Pension system architecture a factor of income inequality in old age

Pension system architecture within different countries in Europe is a factor of how much income inequality there will be in old age, according to University of Oxford professor, Bernhard Ebbinghaus.

Presenting his research, Reproducing labour market inequalities in old age pension income across Europe, at a seminar hosted by the Finnish Centre for Pensions (ETK) in Helsinki yesterday, 4 February, he explained the differing pension systems and how they impact poverty and inequality.

There are two types of systems, Beveridgean, named after the UK’s William Beveridge, and Bismarckian, named after Germany’s Otto von Bismarck. The Beveridgean system follows a multi-pillar approach, whereas Bismarckian is based on social insurance.

“They [the systems] have different implications in terms of poverty and inequality. In terms of poverty, of course, we really need to look at those basic pension systems. How generous they are, will everyone get it… compared to social insurance systems, [where we need to ask], is there means tested social assistance, or a social pension that guarantees at least a particular poverty rating level.

“In terms of poverty the public systems play a very large role, but if you think about inequality… then of course the whole architecture plays a much large role,” he explained.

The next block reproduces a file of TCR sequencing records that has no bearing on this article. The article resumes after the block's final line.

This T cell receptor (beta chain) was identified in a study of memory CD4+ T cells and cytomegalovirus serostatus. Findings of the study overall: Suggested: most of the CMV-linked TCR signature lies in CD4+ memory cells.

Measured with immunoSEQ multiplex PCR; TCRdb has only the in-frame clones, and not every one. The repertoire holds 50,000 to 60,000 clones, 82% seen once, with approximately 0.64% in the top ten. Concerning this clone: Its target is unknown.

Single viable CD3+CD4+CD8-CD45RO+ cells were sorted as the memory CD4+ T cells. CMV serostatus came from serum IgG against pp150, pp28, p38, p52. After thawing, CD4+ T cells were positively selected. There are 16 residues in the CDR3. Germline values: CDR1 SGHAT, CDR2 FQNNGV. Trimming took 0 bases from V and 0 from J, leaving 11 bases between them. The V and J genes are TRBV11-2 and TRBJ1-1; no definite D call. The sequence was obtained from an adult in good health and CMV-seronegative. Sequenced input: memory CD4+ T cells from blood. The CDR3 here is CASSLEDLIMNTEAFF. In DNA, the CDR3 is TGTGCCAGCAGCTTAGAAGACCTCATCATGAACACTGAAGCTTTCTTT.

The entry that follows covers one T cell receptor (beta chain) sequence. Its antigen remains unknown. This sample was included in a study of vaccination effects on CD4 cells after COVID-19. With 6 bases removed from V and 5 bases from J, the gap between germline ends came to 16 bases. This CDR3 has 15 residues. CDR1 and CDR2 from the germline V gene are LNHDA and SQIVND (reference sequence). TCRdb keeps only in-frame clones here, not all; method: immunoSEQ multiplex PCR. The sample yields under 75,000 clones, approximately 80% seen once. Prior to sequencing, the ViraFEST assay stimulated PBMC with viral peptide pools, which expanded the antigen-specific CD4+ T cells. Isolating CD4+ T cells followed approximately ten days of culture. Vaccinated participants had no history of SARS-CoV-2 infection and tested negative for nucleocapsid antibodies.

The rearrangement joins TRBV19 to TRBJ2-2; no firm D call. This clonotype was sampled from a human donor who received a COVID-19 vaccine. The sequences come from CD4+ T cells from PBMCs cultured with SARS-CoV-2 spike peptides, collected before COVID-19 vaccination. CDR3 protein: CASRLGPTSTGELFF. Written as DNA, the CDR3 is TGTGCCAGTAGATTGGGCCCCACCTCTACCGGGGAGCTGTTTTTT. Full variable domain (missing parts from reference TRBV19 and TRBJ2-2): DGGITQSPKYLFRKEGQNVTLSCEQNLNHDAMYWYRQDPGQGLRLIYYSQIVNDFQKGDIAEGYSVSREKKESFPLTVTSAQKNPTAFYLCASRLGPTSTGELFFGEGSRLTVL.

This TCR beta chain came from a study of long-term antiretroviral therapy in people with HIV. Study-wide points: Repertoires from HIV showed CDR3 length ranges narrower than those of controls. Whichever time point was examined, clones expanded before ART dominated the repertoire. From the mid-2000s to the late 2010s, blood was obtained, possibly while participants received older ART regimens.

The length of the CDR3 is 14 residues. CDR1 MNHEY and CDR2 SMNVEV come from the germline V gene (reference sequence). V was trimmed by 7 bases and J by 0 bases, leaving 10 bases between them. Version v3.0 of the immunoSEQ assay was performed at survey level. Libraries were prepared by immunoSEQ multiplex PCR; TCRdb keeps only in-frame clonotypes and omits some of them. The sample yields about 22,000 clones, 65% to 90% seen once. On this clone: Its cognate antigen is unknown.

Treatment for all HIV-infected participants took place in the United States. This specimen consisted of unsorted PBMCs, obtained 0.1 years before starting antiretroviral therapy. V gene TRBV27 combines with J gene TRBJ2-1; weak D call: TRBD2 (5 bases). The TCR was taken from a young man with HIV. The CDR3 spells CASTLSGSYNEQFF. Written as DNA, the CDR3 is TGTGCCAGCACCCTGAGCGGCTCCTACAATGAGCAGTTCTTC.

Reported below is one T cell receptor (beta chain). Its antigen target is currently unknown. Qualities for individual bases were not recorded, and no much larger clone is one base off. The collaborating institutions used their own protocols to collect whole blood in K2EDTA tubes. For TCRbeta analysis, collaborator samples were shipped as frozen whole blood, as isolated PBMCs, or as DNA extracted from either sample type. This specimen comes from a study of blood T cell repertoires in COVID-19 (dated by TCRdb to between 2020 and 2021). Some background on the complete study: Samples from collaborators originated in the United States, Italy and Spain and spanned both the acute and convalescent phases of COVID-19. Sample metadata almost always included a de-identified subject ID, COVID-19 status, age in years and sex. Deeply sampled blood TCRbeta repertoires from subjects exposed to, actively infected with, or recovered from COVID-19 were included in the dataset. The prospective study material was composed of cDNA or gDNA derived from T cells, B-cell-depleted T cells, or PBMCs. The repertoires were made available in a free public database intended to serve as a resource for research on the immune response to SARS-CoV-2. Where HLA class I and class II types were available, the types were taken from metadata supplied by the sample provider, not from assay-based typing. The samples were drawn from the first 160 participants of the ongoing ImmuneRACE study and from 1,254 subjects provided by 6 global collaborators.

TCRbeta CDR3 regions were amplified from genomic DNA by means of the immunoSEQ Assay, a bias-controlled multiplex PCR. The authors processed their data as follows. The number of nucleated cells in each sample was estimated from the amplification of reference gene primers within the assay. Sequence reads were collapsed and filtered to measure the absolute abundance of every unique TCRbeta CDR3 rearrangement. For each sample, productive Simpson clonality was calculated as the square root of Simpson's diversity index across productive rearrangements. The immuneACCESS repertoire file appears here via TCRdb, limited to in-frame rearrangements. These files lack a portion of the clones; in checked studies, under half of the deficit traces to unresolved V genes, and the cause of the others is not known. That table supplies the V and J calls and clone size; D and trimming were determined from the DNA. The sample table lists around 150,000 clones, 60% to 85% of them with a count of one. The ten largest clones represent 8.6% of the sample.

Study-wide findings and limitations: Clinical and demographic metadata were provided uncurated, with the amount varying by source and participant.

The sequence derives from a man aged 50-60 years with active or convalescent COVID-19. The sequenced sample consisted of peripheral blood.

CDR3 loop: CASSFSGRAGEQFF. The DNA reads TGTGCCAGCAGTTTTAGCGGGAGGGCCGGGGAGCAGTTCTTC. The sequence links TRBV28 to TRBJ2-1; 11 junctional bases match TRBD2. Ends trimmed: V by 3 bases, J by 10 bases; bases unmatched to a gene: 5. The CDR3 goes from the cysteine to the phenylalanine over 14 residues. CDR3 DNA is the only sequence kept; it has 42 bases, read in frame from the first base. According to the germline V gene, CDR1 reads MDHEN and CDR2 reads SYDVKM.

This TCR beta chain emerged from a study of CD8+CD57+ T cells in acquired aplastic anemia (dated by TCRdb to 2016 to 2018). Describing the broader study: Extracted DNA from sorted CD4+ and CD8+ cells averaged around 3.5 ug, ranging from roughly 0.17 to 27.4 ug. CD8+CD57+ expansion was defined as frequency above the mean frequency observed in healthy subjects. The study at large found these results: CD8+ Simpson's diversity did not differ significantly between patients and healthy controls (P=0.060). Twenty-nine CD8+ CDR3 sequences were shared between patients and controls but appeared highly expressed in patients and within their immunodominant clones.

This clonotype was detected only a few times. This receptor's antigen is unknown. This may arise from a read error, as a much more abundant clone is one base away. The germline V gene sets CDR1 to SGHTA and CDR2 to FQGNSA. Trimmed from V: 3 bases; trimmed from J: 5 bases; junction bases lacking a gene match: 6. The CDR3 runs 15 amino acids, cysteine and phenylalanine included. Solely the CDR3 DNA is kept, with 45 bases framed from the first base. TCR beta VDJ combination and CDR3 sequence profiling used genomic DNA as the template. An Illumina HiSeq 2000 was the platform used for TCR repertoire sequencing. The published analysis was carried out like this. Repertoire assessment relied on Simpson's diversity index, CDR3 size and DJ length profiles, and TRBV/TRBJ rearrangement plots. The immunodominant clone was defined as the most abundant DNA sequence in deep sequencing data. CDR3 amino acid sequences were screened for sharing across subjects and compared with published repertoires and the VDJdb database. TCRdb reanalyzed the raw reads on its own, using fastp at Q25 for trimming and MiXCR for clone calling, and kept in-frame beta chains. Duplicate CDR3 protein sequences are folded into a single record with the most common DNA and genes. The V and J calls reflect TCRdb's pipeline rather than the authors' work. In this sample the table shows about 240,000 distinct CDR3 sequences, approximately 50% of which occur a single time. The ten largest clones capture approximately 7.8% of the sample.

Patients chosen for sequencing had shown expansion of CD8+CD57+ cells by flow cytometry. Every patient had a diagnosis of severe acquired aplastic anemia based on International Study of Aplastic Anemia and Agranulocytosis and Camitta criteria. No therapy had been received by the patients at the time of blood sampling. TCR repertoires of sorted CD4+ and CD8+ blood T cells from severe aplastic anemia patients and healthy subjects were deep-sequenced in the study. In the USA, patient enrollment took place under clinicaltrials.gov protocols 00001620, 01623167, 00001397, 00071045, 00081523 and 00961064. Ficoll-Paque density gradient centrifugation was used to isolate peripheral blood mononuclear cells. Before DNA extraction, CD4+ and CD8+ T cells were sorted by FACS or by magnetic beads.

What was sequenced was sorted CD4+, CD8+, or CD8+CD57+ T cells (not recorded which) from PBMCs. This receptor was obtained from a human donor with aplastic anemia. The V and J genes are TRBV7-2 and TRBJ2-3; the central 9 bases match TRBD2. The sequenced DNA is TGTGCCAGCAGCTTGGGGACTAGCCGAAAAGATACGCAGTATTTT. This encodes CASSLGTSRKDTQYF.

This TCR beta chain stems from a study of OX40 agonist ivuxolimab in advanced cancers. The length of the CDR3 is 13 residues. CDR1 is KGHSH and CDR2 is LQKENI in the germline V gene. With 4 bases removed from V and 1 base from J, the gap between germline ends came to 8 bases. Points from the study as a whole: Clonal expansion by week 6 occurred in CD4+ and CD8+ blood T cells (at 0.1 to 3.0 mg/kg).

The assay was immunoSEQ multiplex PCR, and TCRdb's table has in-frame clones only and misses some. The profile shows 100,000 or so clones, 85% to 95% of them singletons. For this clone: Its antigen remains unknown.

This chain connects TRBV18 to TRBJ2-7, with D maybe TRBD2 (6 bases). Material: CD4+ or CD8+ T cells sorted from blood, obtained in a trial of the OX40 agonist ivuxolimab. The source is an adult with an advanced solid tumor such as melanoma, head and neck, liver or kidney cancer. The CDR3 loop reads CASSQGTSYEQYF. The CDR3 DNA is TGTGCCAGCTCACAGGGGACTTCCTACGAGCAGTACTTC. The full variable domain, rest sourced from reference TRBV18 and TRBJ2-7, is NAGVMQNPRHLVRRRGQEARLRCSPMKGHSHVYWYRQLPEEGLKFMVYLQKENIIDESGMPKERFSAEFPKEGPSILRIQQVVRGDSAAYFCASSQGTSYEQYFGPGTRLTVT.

Ebbinghaus stated that the extent to which pension systems are earnings related determines how much labour market inequalities are reproduced in old age, such as the gender pay gap.

The Beveridgean multi-pillar approach is seeing an increase in moving from defined benefit to defined contribution systems, which increases the risk to the individual, he said.

In terms of the basic pension for Beveridgean countries, he said the Netherlands and Denmark are model examples. These countries are the only two that follow the Beveridgean model that have a basic pension high enough to prevent poverty. He said the liberal UK has a less generous basic pension.

In terms of the Bismarckian system, he said France is country that still has a “relatively generous social insurance system”, whereas countries in Eastern Europe and the South Baltics have elements that are much less generous.

When it comes to poverty, Ebbinghaus said the higher the rate of the minimum pension, the lower the risk of elderly poverty. The main groups that are vulnerable to poverty in retirement are the lower educated, women (particularly single women), migrants and those over the age of 75.

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